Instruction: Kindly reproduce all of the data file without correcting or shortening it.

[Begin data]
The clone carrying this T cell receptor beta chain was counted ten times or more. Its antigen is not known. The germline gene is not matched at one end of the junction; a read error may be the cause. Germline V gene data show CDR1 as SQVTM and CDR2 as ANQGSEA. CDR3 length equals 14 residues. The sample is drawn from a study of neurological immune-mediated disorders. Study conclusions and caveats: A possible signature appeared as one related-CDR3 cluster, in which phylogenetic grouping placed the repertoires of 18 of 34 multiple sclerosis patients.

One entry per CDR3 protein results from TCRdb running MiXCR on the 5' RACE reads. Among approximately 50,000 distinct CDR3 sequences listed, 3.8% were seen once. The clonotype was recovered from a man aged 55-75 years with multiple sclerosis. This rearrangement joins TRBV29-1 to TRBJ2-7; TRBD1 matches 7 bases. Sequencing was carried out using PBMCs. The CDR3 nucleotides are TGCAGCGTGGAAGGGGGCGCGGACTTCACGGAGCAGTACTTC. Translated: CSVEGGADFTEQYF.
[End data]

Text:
The clone carrying this T cell receptor beta chain was counted ten times or more. Its antigen is not known. The germline gene is not matched at one end of the junction; a read error may be the cause. Germline V gene data show CDR1 as SQVTM and CDR2 as ANQGSEA. CDR3 length equals 14 residues. The sample is drawn from a study of neurological immune-mediated disorders. Study conclusions and caveats: A possible signature appeared as one related-CDR3 cluster, in which phylogenetic grouping placed the repertoires of 18 of 34 multiple sclerosis patients.

One entry per CDR3 protein results from TCRdb running MiXCR on the 5' RACE reads. Among approximately 50,000 distinct CDR3 sequences listed, 3.8% were seen once. The clonotype was recovered from a man aged 55-75 years with multiple sclerosis. This rearrangement joins TRBV29-1 to TRBJ2-7; TRBD1 matches 7 bases. Sequencing was carried out using PBMCs. The CDR3 nucleotides are TGCAGCGTGGAAGGGGGCGCGGACTTCACGGAGCAGTACTTC. Translated: CSVEGGADFTEQYF.